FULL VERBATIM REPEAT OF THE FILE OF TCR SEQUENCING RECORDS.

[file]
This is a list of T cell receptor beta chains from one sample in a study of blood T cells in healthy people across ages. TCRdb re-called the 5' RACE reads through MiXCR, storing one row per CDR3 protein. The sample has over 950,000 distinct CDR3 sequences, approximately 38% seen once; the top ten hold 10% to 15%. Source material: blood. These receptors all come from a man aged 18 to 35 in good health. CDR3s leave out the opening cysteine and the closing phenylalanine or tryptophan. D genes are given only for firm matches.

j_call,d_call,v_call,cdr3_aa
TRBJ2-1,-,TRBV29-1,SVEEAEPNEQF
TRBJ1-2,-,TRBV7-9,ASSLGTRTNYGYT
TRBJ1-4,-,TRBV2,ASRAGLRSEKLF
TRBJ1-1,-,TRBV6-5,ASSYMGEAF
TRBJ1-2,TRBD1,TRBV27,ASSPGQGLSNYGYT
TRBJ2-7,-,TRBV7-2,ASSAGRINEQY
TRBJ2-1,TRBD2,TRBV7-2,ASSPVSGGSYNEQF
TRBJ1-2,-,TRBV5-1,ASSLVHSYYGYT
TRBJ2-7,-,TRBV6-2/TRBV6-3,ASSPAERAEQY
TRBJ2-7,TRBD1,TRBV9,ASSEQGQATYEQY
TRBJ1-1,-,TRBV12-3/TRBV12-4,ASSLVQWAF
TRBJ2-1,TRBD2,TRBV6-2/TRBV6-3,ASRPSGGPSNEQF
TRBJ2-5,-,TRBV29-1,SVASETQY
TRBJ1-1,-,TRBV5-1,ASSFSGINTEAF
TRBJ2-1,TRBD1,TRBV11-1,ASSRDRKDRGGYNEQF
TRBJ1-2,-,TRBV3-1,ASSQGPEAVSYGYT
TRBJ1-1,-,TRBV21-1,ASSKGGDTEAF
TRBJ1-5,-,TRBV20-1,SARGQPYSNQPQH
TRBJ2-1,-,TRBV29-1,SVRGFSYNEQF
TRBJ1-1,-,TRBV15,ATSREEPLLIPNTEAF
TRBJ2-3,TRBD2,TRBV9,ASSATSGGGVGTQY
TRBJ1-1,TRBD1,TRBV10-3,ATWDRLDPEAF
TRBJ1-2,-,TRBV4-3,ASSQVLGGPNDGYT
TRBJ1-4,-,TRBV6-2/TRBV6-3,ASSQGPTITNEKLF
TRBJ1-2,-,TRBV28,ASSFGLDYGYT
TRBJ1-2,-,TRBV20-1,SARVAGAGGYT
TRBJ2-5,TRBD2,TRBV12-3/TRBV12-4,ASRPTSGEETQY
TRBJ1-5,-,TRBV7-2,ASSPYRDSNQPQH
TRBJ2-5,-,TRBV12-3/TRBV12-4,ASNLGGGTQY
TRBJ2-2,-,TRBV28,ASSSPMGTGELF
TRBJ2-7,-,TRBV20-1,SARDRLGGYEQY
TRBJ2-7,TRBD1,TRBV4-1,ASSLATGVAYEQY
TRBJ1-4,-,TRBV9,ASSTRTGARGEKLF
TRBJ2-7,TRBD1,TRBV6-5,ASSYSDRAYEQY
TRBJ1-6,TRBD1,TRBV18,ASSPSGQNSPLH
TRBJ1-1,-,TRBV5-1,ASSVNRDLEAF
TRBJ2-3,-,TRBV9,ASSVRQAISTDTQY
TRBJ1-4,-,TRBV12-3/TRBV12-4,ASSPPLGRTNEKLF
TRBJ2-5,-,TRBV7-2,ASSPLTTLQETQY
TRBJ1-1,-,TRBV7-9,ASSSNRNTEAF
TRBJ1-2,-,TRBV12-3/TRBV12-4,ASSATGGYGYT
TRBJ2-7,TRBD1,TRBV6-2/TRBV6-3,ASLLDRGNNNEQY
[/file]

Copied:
This is a list of T cell receptor beta chains from one sample in a study of blood T cells in healthy people across ages. TCRdb re-called the 5' RACE reads through MiXCR, storing one row per CDR3 protein. The sample has over 950,000 distinct CDR3 sequences, approximately 38% seen once; the top ten hold 10% to 15%. Source material: blood. These receptors all come from a man aged 18 to 35 in good health. CDR3s leave out the opening cysteine and the closing phenylalanine or tryptophan. D genes are given only for firm matches.

j_call,d_call,v_call,cdr3_aa
TRBJ2-1,-,TRBV29-1,SVEEAEPNEQF
TRBJ1-2,-,TRBV7-9,ASSLGTRTNYGYT
TRBJ1-4,-,TRBV2,ASRAGLRSEKLF
TRBJ1-1,-,TRBV6-5,ASSYMGEAF
TRBJ1-2,TRBD1,TRBV27,ASSPGQGLSNYGYT
TRBJ2-7,-,TRBV7-2,ASSAGRINEQY
TRBJ2-1,TRBD2,TRBV7-2,ASSPVSGGSYNEQF
TRBJ1-2,-,TRBV5-1,ASSLVHSYYGYT
TRBJ2-7,-,TRBV6-2/TRBV6-3,ASSPAERAEQY
TRBJ2-7,TRBD1,TRBV9,ASSEQGQATYEQY
TRBJ1-1,-,TRBV12-3/TRBV12-4,ASSLVQWAF
TRBJ2-1,TRBD2,TRBV6-2/TRBV6-3,ASRPSGGPSNEQF
TRBJ2-5,-,TRBV29-1,SVASETQY
TRBJ1-1,-,TRBV5-1,ASSFSGINTEAF
TRBJ2-1,TRBD1,TRBV11-1,ASSRDRKDRGGYNEQF
TRBJ1-2,-,TRBV3-1,ASSQGPEAVSYGYT
TRBJ1-1,-,TRBV21-1,ASSKGGDTEAF
TRBJ1-5,-,TRBV20-1,SARGQPYSNQPQH
TRBJ2-1,-,TRBV29-1,SVRGFSYNEQF
TRBJ1-1,-,TRBV15,ATSREEPLLIPNTEAF
TRBJ2-3,TRBD2,TRBV9,ASSATSGGGVGTQY
TRBJ1-1,TRBD1,TRBV10-3,ATWDRLDPEAF
TRBJ1-2,-,TRBV4-3,ASSQVLGGPNDGYT
TRBJ1-4,-,TRBV6-2/TRBV6-3,ASSQGPTITNEKLF
TRBJ1-2,-,TRBV28,ASSFGLDYGYT
TRBJ1-2,-,TRBV20-1,SARVAGAGGYT
TRBJ2-5,TRBD2,TRBV12-3/TRBV12-4,ASRPTSGEETQY
TRBJ1-5,-,TRBV7-2,ASSPYRDSNQPQH
TRBJ2-5,-,TRBV12-3/TRBV12-4,ASNLGGGTQY
TRBJ2-2,-,TRBV28,ASSSPMGTGELF
TRBJ2-7,-,TRBV20-1,SARDRLGGYEQY
TRBJ2-7,TRBD1,TRBV4-1,ASSLATGVAYEQY
TRBJ1-4,-,TRBV9,ASSTRTGARGEKLF
TRBJ2-7,TRBD1,TRBV6-5,ASSYSDRAYEQY
TRBJ1-6,TRBD1,TRBV18,ASSPSGQNSPLH
TRBJ1-1,-,TRBV5-1,ASSVNRDLEAF
TRBJ2-3,-,TRBV9,ASSVRQAISTDTQY
TRBJ1-4,-,TRBV12-3/TRBV12-4,ASSPPLGRTNEKLF
TRBJ2-5,-,TRBV7-2,ASSPLTTLQETQY
TRBJ1-1,-,TRBV7-9,ASSSNRNTEAF
TRBJ1-2,-,TRBV12-3/TRBV12-4,ASSATGGYGYT
TRBJ2-7,TRBD1,TRBV6-2/TRBV6-3,ASLLDRGNNNEQY